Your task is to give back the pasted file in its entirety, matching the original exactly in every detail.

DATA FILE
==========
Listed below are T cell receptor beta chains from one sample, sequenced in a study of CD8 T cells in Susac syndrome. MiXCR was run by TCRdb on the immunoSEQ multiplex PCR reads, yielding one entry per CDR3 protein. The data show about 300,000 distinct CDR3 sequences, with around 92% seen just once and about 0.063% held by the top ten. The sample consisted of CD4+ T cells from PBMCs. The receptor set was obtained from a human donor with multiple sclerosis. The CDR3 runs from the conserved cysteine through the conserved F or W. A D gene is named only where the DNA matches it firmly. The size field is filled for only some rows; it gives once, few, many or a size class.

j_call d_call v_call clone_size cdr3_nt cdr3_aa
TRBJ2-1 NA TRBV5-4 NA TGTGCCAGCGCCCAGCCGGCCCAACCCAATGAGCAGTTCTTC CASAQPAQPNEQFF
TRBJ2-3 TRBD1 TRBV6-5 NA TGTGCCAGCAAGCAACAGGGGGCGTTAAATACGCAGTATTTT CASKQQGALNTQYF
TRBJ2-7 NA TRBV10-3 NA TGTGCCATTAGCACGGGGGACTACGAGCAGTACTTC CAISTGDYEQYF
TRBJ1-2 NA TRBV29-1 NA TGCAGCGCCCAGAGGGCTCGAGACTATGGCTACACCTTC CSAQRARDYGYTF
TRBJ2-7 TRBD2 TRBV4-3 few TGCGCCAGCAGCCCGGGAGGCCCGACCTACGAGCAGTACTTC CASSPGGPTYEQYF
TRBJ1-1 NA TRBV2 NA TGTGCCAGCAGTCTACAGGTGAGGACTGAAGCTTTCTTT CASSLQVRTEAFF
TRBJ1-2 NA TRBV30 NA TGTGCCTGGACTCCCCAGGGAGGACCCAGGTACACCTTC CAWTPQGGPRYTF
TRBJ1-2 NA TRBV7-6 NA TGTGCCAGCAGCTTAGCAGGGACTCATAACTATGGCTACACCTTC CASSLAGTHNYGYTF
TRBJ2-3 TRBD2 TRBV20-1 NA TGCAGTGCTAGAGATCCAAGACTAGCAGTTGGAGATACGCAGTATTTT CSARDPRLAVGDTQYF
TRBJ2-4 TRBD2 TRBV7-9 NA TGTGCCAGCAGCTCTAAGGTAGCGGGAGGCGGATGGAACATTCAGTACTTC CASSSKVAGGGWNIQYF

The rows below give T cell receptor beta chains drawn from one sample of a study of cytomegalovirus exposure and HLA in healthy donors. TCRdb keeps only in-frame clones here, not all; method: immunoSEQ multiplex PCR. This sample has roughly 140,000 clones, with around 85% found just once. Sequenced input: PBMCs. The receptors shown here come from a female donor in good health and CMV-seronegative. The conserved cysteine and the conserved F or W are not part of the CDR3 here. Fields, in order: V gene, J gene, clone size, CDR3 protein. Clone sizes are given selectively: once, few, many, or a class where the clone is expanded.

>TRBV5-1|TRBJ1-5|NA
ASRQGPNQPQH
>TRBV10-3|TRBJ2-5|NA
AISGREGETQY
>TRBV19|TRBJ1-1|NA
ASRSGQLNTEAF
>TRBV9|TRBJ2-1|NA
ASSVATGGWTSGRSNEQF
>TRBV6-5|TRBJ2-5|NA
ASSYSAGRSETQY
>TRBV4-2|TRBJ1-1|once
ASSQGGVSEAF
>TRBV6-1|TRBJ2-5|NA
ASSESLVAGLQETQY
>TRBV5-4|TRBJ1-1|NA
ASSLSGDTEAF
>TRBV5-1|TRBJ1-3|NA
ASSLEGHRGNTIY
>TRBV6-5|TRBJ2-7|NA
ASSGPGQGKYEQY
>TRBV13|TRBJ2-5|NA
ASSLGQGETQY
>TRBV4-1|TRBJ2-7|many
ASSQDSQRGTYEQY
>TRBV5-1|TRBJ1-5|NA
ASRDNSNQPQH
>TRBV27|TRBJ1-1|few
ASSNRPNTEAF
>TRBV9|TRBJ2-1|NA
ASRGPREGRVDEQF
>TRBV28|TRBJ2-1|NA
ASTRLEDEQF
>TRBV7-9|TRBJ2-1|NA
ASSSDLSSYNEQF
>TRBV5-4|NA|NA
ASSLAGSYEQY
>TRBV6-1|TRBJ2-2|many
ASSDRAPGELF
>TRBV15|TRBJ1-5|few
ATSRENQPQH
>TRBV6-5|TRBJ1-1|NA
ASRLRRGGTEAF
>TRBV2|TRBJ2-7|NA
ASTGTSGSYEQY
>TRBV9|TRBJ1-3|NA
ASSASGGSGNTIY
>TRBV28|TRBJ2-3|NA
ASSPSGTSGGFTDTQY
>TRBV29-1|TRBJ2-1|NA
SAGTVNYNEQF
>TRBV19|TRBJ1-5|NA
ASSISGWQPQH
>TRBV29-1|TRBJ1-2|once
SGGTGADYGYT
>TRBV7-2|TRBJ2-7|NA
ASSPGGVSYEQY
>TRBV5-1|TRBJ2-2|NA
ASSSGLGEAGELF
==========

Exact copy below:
Listed below are T cell receptor beta chains from one sample, sequenced in a study of CD8 T cells in Susac syndrome. MiXCR was run by TCRdb on the immunoSEQ multiplex PCR reads, yielding one entry per CDR3 protein. The data show about 300,000 distinct CDR3 sequences, with around 92% seen just once and about 0.063% held by the top ten. The sample consisted of CD4+ T cells from PBMCs. The receptor set was obtained from a human donor with multiple sclerosis. The CDR3 runs from the conserved cysteine through the conserved F or W. A D gene is named only where the DNA matches it firmly. The size field is filled for only some rows; it gives once, few, many or a size class.

j_call d_call v_call clone_size cdr3_nt cdr3_aa
TRBJ2-1 NA TRBV5-4 NA TGTGCCAGCGCCCAGCCGGCCCAACCCAATGAGCAGTTCTTC CASAQPAQPNEQFF
TRBJ2-3 TRBD1 TRBV6-5 NA TGTGCCAGCAAGCAACAGGGGGCGTTAAATACGCAGTATTTT CASKQQGALNTQYF
TRBJ2-7 NA TRBV10-3 NA TGTGCCATTAGCACGGGGGACTACGAGCAGTACTTC CAISTGDYEQYF
TRBJ1-2 NA TRBV29-1 NA TGCAGCGCCCAGAGGGCTCGAGACTATGGCTACACCTTC CSAQRARDYGYTF
TRBJ2-7 TRBD2 TRBV4-3 few TGCGCCAGCAGCCCGGGAGGCCCGACCTACGAGCAGTACTTC CASSPGGPTYEQYF
TRBJ1-1 NA TRBV2 NA TGTGCCAGCAGTCTACAGGTGAGGACTGAAGCTTTCTTT CASSLQVRTEAFF
TRBJ1-2 NA TRBV30 NA TGTGCCTGGACTCCCCAGGGAGGACCCAGGTACACCTTC CAWTPQGGPRYTF
TRBJ1-2 NA TRBV7-6 NA TGTGCCAGCAGCTTAGCAGGGACTCATAACTATGGCTACACCTTC CASSLAGTHNYGYTF
TRBJ2-3 TRBD2 TRBV20-1 NA TGCAGTGCTAGAGATCCAAGACTAGCAGTTGGAGATACGCAGTATTTT CSARDPRLAVGDTQYF
TRBJ2-4 TRBD2 TRBV7-9 NA TGTGCCAGCAGCTCTAAGGTAGCGGGAGGCGGATGGAACATTCAGTACTTC CASSSKVAGGGWNIQYF

The rows below give T cell receptor beta chains drawn from one sample of a study of cytomegalovirus exposure and HLA in healthy donors. TCRdb keeps only in-frame clones here, not all; method: immunoSEQ multiplex PCR. This sample has roughly 140,000 clones, with around 85% found just once. Sequenced input: PBMCs. The receptors shown here come from a female donor in good health and CMV-seronegative. The conserved cysteine and the conserved F or W are not part of the CDR3 here. Fields, in order: V gene, J gene, clone size, CDR3 protein. Clone sizes are given selectively: once, few, many, or a class where the clone is expanded.

>TRBV5-1|TRBJ1-5|NA
ASRQGPNQPQH
>TRBV10-3|TRBJ2-5|NA
AISGREGETQY
>TRBV19|TRBJ1-1|NA
ASRSGQLNTEAF
>TRBV9|TRBJ2-1|NA
ASSVATGGWTSGRSNEQF
>TRBV6-5|TRBJ2-5|NA
ASSYSAGRSETQY
>TRBV4-2|TRBJ1-1|once
ASSQGGVSEAF
>TRBV6-1|TRBJ2-5|NA
ASSESLVAGLQETQY
>TRBV5-4|TRBJ1-1|NA
ASSLSGDTEAF
>TRBV5-1|TRBJ1-3|NA
ASSLEGHRGNTIY
>TRBV6-5|TRBJ2-7|NA
ASSGPGQGKYEQY
>TRBV13|TRBJ2-5|NA
ASSLGQGETQY
>TRBV4-1|TRBJ2-7|many
ASSQDSQRGTYEQY
>TRBV5-1|TRBJ1-5|NA
ASRDNSNQPQH
>TRBV27|TRBJ1-1|few
ASSNRPNTEAF
>TRBV9|TRBJ2-1|NA
ASRGPREGRVDEQF
>TRBV28|TRBJ2-1|NA
ASTRLEDEQF
>TRBV7-9|TRBJ2-1|NA
ASSSDLSSYNEQF
>TRBV5-4|NA|NA
ASSLAGSYEQY
>TRBV6-1|TRBJ2-2|many
ASSDRAPGELF
>TRBV15|TRBJ1-5|few
ATSRENQPQH
>TRBV6-5|TRBJ1-1|NA
ASRLRRGGTEAF
>TRBV2|TRBJ2-7|NA
ASTGTSGSYEQY
>TRBV9|TRBJ1-3|NA
ASSASGGSGNTIY
>TRBV28|TRBJ2-3|NA
ASSPSGTSGGFTDTQY
>TRBV29-1|TRBJ2-1|NA
SAGTVNYNEQF
>TRBV19|TRBJ1-5|NA
ASSISGWQPQH
>TRBV29-1|TRBJ1-2|once
SGGTGADYGYT
>TRBV7-2|TRBJ2-7|NA
ASSPGGVSYEQY
>TRBV5-1|TRBJ2-2|NA
ASSSGLGEAGELF